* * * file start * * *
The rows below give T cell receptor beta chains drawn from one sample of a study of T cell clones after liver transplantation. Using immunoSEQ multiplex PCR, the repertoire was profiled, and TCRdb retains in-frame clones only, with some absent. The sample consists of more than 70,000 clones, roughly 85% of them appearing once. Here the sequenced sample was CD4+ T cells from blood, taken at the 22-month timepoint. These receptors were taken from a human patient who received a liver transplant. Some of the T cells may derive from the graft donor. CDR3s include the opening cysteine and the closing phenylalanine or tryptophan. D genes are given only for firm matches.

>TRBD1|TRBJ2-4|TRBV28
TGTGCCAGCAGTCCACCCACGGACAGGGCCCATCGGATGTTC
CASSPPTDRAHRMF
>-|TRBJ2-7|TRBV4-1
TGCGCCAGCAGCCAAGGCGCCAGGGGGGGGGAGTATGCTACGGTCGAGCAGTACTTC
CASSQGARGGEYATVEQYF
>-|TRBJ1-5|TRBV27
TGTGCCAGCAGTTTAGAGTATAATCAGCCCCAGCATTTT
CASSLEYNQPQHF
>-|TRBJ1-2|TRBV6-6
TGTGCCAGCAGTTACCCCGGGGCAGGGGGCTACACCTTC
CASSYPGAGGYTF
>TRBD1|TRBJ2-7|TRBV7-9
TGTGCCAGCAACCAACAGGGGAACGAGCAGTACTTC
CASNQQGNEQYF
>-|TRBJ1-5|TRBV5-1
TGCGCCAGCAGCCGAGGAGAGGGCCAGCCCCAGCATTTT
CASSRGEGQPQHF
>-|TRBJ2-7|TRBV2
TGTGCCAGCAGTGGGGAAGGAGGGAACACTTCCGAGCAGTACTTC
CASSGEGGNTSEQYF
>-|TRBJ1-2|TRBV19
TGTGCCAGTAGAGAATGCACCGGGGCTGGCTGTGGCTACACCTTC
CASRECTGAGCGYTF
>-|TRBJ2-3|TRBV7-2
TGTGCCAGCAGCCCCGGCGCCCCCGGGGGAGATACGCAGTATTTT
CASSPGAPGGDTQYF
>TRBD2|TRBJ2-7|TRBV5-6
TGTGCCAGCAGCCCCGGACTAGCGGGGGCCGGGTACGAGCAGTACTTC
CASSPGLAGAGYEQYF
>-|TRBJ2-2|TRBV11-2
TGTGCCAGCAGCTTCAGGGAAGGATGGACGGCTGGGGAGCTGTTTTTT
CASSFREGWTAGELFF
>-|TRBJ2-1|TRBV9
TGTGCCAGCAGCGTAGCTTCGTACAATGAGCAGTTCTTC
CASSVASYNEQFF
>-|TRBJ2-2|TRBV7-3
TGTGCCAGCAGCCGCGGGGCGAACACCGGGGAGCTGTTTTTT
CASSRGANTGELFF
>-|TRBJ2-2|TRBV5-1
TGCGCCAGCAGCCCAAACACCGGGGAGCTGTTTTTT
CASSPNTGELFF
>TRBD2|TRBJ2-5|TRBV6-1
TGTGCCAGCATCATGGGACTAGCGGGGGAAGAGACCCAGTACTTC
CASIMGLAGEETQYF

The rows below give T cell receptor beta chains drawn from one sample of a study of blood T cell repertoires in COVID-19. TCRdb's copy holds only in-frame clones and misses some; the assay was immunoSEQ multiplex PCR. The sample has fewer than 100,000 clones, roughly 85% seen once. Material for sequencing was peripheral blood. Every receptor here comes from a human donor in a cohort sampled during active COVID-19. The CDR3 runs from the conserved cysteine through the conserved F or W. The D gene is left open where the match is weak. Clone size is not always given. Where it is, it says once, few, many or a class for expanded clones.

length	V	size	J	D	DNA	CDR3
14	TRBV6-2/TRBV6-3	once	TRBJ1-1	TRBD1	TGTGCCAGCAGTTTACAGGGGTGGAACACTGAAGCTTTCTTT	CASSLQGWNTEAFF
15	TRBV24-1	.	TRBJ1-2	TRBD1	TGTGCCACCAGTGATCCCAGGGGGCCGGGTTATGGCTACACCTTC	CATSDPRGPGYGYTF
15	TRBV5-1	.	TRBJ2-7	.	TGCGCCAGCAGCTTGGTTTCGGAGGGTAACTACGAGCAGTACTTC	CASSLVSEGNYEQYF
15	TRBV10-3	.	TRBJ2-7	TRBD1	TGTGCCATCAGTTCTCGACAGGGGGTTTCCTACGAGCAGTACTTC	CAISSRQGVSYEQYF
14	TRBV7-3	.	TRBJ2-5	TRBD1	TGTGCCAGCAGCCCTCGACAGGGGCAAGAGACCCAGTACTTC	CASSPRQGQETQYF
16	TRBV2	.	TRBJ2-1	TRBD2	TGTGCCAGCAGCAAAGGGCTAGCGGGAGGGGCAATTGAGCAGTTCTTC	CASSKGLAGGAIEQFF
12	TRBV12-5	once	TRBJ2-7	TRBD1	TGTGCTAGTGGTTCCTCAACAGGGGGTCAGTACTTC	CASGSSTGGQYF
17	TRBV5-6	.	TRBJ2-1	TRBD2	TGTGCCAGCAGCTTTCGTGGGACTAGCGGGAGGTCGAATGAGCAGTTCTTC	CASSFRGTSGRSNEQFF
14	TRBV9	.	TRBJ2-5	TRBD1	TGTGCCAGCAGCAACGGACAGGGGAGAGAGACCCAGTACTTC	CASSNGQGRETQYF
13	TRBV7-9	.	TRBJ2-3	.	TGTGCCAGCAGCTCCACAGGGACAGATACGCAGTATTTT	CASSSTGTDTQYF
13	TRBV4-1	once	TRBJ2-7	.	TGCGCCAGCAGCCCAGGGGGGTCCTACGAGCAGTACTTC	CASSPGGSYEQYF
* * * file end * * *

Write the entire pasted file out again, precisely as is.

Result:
The rows below give T cell receptor beta chains drawn from one sample of a study of T cell clones after liver transplantation. Using immunoSEQ multiplex PCR, the repertoire was profiled, and TCRdb retains in-frame clones only, with some absent. The sample consists of more than 70,000 clones, roughly 85% of them appearing once. Here the sequenced sample was CD4+ T cells from blood, taken at the 22-month timepoint. These receptors were taken from a human patient who received a liver transplant. Some of the T cells may derive from the graft donor. CDR3s include the opening cysteine and the closing phenylalanine or tryptophan. D genes are given only for firm matches.

>TRBD1|TRBJ2-4|TRBV28
TGTGCCAGCAGTCCACCCACGGACAGGGCCCATCGGATGTTC
CASSPPTDRAHRMF
>-|TRBJ2-7|TRBV4-1
TGCGCCAGCAGCCAAGGCGCCAGGGGGGGGGAGTATGCTACGGTCGAGCAGTACTTC
CASSQGARGGEYATVEQYF
>-|TRBJ1-5|TRBV27
TGTGCCAGCAGTTTAGAGTATAATCAGCCCCAGCATTTT
CASSLEYNQPQHF
>-|TRBJ1-2|TRBV6-6
TGTGCCAGCAGTTACCCCGGGGCAGGGGGCTACACCTTC
CASSYPGAGGYTF
>TRBD1|TRBJ2-7|TRBV7-9
TGTGCCAGCAACCAACAGGGGAACGAGCAGTACTTC
CASNQQGNEQYF
>-|TRBJ1-5|TRBV5-1
TGCGCCAGCAGCCGAGGAGAGGGCCAGCCCCAGCATTTT
CASSRGEGQPQHF
>-|TRBJ2-7|TRBV2
TGTGCCAGCAGTGGGGAAGGAGGGAACACTTCCGAGCAGTACTTC
CASSGEGGNTSEQYF
>-|TRBJ1-2|TRBV19
TGTGCCAGTAGAGAATGCACCGGGGCTGGCTGTGGCTACACCTTC
CASRECTGAGCGYTF
>-|TRBJ2-3|TRBV7-2
TGTGCCAGCAGCCCCGGCGCCCCCGGGGGAGATACGCAGTATTTT
CASSPGAPGGDTQYF
>TRBD2|TRBJ2-7|TRBV5-6
TGTGCCAGCAGCCCCGGACTAGCGGGGGCCGGGTACGAGCAGTACTTC
CASSPGLAGAGYEQYF
>-|TRBJ2-2|TRBV11-2
TGTGCCAGCAGCTTCAGGGAAGGATGGACGGCTGGGGAGCTGTTTTTT
CASSFREGWTAGELFF
>-|TRBJ2-1|TRBV9
TGTGCCAGCAGCGTAGCTTCGTACAATGAGCAGTTCTTC
CASSVASYNEQFF
>-|TRBJ2-2|TRBV7-3
TGTGCCAGCAGCCGCGGGGCGAACACCGGGGAGCTGTTTTTT
CASSRGANTGELFF
>-|TRBJ2-2|TRBV5-1
TGCGCCAGCAGCCCAAACACCGGGGAGCTGTTTTTT
CASSPNTGELFF
>TRBD2|TRBJ2-5|TRBV6-1
TGTGCCAGCATCATGGGACTAGCGGGGGAAGAGACCCAGTACTTC
CASIMGLAGEETQYF

The rows below give T cell receptor beta chains drawn from one sample of a study of blood T cell repertoires in COVID-19. TCRdb's copy holds only in-frame clones and misses some; the assay was immunoSEQ multiplex PCR. The sample has fewer than 100,000 clones, roughly 85% seen once. Material for sequencing was peripheral blood. Every receptor here comes from a human donor in a cohort sampled during active COVID-19. The CDR3 runs from the conserved cysteine through the conserved F or W. The D gene is left open where the match is weak. Clone size is not always given. Where it is, it says once, few, many or a class for expanded clones.

length	V	size	J	D	DNA	CDR3
14	TRBV6-2/TRBV6-3	once	TRBJ1-1	TRBD1	TGTGCCAGCAGTTTACAGGGGTGGAACACTGAAGCTTTCTTT	CASSLQGWNTEAFF
15	TRBV24-1	.	TRBJ1-2	TRBD1	TGTGCCACCAGTGATCCCAGGGGGCCGGGTTATGGCTACACCTTC	CATSDPRGPGYGYTF
15	TRBV5-1	.	TRBJ2-7	.	TGCGCCAGCAGCTTGGTTTCGGAGGGTAACTACGAGCAGTACTTC	CASSLVSEGNYEQYF
15	TRBV10-3	.	TRBJ2-7	TRBD1	TGTGCCATCAGTTCTCGACAGGGGGTTTCCTACGAGCAGTACTTC	CAISSRQGVSYEQYF
14	TRBV7-3	.	TRBJ2-5	TRBD1	TGTGCCAGCAGCCCTCGACAGGGGCAAGAGACCCAGTACTTC	CASSPRQGQETQYF
16	TRBV2	.	TRBJ2-1	TRBD2	TGTGCCAGCAGCAAAGGGCTAGCGGGAGGGGCAATTGAGCAGTTCTTC	CASSKGLAGGAIEQFF
12	TRBV12-5	once	TRBJ2-7	TRBD1	TGTGCTAGTGGTTCCTCAACAGGGGGTCAGTACTTC	CASGSSTGGQYF
17	TRBV5-6	.	TRBJ2-1	TRBD2	TGTGCCAGCAGCTTTCGTGGGACTAGCGGGAGGTCGAATGAGCAGTTCTTC	CASSFRGTSGRSNEQFF
14	TRBV9	.	TRBJ2-5	TRBD1	TGTGCCAGCAGCAACGGACAGGGGAGAGAGACCCAGTACTTC	CASSNGQGRETQYF
13	TRBV7-9	.	TRBJ2-3	.	TGTGCCAGCAGCTCCACAGGGACAGATACGCAGTATTTT	CASSSTGTDTQYF
13	TRBV4-1	once	TRBJ2-7	.	TGCGCCAGCAGCCCAGGGGGGTCCTACGAGCAGTACTTC	CASSPGGSYEQYF